To Lisa, my wife of almost 15 years, my love, my partner and my best friend: thank you. Thank you for your support, your encouragement, your understanding, your sensitivity, your constructive criticism, your pride in me and, most importantly, your unconditional love. I couldn’t have done this without you and I wouldn’t do it again without you. I love you so much.

To my daughters: I love you all and I thank you for not getting too upset when I had to leave for long training rides. I hope that I set a great example for you through this process . . . not just for achieving a personal physical goal through hard work and dedication, but for taking on a tireless fundraising effort that will help a lot of sick people.

To Al: Did you really get cancer again or was this just a big trick to get me to do an endurance race? Just kidding. You are my brother, I love you, I am so thrilled that we shared this experience over the last 12 months and that you kicked cancer’s ass again. I’m sorry that the race itself didn’t work out the way you planned, but you were a star in how you dealt with it and you were an incredible crewman and cheerleader on race-day. If you decide to try the mountain biking thing again, then let’s shoot for success next year. If you decide to do the even-more-insane Leadville 100 mile run next year, than count me in as your #1 crewman.

To Kevin and Gary: all the miles, all the sweat, all the planning, all the experimenting. You guys are my brothers in arms and I can’t think of two better dudes with whom I would rather have shared these months of training. I can’t wait to spend the next bunch of weeks and months riding with you guys for the pure love of riding.

To Deano and Wobber: I loved having the Colgate Theta Chi component making up 50% of Team First Descents. My only regret is that I didn’t get to train with you guys. I hope this race and experience was everything you wanted it to be. Deano, will that extra 7 minutes bring you back again? I hope so. However, you have to promise to let me get you a heartrate monitor and teach you how to eat the next time around. You are stronger than all of us, but I think your hopes of doing this race via old-school methods may have cost you . . . especially your digestive tract.

To Jill and Sharone: sorry for stealing your husbands for so many hours. You both were awesome and I’m so glad that you became true converts and over-the-top co-participants on race-day.

To Mad Dog, Brauny, Jayshe and Murr-Dog: boys, it meant so much to me, Wobber and Deano that you guys made the trek to Vail to support us race weekend. We are touched by your friendship and you guys were a sight for sore eyes and limbs on the course. I must admit, it was tempting to toss the bike and start drinking beers with you when I saw you at the 74 mile-mark.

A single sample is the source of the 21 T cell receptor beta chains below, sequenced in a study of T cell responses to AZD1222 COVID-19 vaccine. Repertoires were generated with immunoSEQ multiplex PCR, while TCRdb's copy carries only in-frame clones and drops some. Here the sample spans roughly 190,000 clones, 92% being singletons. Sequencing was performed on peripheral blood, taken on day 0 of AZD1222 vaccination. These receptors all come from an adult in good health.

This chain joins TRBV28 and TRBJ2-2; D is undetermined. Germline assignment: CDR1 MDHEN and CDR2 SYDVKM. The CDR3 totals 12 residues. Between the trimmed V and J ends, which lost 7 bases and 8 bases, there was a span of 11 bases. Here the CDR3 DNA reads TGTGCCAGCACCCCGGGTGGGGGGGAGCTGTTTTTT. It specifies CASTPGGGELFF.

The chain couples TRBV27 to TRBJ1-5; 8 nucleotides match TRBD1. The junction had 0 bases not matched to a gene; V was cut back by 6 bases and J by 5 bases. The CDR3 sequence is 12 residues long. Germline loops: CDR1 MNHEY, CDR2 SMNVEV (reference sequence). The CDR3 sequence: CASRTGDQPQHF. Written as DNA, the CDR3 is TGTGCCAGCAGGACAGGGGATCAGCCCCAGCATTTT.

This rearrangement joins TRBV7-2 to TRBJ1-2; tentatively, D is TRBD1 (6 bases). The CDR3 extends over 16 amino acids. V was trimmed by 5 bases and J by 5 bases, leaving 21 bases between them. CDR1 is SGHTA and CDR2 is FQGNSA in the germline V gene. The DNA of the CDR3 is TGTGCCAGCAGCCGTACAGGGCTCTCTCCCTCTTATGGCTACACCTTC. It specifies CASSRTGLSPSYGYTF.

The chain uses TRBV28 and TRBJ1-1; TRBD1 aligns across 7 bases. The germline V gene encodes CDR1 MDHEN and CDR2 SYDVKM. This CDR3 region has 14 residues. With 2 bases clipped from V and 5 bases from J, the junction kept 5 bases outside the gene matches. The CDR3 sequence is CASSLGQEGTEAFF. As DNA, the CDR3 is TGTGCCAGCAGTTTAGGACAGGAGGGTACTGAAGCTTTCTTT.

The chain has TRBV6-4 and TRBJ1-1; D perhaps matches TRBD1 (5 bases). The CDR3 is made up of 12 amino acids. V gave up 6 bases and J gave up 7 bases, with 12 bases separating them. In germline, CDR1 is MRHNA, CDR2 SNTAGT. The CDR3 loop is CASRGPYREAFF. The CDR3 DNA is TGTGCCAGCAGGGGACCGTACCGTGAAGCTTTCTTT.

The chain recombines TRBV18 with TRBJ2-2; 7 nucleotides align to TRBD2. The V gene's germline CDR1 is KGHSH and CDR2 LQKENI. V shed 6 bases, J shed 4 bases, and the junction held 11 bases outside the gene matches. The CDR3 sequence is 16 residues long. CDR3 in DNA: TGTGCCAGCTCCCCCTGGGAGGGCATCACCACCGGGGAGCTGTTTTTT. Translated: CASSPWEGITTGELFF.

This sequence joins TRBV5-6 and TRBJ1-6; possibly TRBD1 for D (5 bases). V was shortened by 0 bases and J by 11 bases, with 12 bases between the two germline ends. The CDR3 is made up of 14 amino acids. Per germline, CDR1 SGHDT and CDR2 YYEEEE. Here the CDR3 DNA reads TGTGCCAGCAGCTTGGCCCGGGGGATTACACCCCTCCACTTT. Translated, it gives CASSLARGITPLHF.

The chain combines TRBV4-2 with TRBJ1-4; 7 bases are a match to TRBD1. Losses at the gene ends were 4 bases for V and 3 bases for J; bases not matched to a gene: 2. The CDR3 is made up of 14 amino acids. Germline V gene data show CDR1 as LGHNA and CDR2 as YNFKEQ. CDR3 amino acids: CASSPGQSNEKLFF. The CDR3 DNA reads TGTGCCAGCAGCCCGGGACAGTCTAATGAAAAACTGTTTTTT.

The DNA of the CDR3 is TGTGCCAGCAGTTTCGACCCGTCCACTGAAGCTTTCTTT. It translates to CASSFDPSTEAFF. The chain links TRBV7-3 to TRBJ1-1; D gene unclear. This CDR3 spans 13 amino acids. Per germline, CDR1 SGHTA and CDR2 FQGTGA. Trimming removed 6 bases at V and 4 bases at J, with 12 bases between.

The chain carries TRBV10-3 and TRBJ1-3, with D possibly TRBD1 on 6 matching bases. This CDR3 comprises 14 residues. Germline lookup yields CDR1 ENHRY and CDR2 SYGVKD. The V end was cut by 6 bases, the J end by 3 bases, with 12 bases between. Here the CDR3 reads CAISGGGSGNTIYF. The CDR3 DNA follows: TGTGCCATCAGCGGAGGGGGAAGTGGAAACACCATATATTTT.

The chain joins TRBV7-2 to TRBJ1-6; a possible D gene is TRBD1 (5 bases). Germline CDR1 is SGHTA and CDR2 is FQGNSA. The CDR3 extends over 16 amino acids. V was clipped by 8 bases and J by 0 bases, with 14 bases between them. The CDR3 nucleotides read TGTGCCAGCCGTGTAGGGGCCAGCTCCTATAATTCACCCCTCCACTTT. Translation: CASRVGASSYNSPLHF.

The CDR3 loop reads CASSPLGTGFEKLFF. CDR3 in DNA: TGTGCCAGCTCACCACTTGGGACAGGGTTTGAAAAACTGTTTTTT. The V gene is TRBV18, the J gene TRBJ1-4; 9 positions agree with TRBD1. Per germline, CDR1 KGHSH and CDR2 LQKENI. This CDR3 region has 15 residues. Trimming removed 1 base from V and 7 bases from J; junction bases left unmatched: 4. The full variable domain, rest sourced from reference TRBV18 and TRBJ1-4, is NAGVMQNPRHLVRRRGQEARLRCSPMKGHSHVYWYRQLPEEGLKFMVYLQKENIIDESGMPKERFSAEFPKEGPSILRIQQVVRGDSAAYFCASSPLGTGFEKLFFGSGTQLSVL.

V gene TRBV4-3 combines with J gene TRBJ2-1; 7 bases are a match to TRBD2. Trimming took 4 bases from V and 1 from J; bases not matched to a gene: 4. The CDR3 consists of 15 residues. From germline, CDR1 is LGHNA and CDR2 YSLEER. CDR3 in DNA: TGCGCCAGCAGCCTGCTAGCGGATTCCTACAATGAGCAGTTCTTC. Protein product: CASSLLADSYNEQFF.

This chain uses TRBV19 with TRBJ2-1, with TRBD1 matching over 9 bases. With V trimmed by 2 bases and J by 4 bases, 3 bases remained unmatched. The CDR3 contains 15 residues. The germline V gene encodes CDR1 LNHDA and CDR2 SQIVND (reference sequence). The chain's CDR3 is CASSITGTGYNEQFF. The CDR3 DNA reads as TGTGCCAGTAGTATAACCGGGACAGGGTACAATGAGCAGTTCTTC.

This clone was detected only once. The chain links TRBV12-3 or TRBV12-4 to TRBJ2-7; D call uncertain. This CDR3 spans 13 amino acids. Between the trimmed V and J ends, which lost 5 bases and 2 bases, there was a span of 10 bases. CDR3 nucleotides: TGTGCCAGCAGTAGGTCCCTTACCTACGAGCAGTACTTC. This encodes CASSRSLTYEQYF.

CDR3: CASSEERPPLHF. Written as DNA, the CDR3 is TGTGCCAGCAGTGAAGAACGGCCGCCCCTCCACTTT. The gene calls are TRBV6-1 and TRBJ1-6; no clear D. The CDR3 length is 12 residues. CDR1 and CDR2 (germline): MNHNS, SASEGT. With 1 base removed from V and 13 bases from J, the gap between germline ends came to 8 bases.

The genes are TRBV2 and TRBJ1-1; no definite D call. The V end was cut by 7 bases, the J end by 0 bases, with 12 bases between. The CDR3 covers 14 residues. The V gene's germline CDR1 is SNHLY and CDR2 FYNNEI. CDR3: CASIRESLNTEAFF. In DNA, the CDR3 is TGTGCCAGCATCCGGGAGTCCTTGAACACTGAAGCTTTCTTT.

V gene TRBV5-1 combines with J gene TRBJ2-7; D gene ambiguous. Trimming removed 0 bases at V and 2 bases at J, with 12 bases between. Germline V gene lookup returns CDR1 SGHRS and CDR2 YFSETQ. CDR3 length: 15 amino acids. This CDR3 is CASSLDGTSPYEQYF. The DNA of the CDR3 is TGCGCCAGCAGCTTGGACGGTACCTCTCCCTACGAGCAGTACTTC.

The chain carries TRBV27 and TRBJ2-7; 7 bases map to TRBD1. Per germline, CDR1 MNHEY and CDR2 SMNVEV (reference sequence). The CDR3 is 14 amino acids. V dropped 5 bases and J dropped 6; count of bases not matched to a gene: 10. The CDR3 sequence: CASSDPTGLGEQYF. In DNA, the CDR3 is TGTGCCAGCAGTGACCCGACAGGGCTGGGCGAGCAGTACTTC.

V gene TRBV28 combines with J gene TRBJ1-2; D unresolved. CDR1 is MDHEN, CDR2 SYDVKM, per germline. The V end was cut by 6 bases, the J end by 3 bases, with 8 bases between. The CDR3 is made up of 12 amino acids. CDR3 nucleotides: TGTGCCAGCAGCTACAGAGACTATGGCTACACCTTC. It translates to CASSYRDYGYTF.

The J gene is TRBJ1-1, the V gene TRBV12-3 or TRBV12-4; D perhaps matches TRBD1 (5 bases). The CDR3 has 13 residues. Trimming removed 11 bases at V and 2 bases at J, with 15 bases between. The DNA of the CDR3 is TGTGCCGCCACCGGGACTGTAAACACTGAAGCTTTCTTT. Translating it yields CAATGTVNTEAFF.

To Lisa Bernstein, Belinda Kuo and Lauren: ladies, it was a pleasure having you join us over race-weekend and thank you all for your support. Lisa, your pictures were fantastic and your enthusiasm for the race was unbelievable. Thank you so much.

To Dan Berger: thanks for ably leading us through the murky waters of endurance training. 6 months ago we were newbies in the truest sense and you successfully helped us achieve our goals. This was a long process and I appreciate your patience and your willingness to answer all of our questions, regardless of how stupid they were!

To Art Fleming: Art is one of the gurus of the Leadville 100. 63 years old and still plugging through this race in the 10-hour range. Art provided a wealth of information and advice about the race, training and the course and is truly an inspiration. In a training ride the week before the race, Art gave me the best pre-race confidence-boost you can give when he told me "Brent, you'll have no problem finishing this race."

To extended family and friends: thank you so much for your verbal and written encouragement and an incredible thank you for your financial support for First Descents. We all did an amazing thing by providing nearly $80,000 for First Descents. This will have a huge impact on young cancer survivors and will change lives forever. You should all be proud and feel good about what we accomplished and I hope you will support the cause again next year.

To the Photographers: Many of the pictures in the blog were taken by my wife and friends. However a few were poached from online articles and websites. My apologies for not crediting specific photos to their takers. Specifically, UltraRob took a million pictures of the event and I can't remember whether any of the pictures I used were his. If so, thanks UltraRob. If not, then thanks to UltraRob anyway as he took some amazing photos of the 2007 race.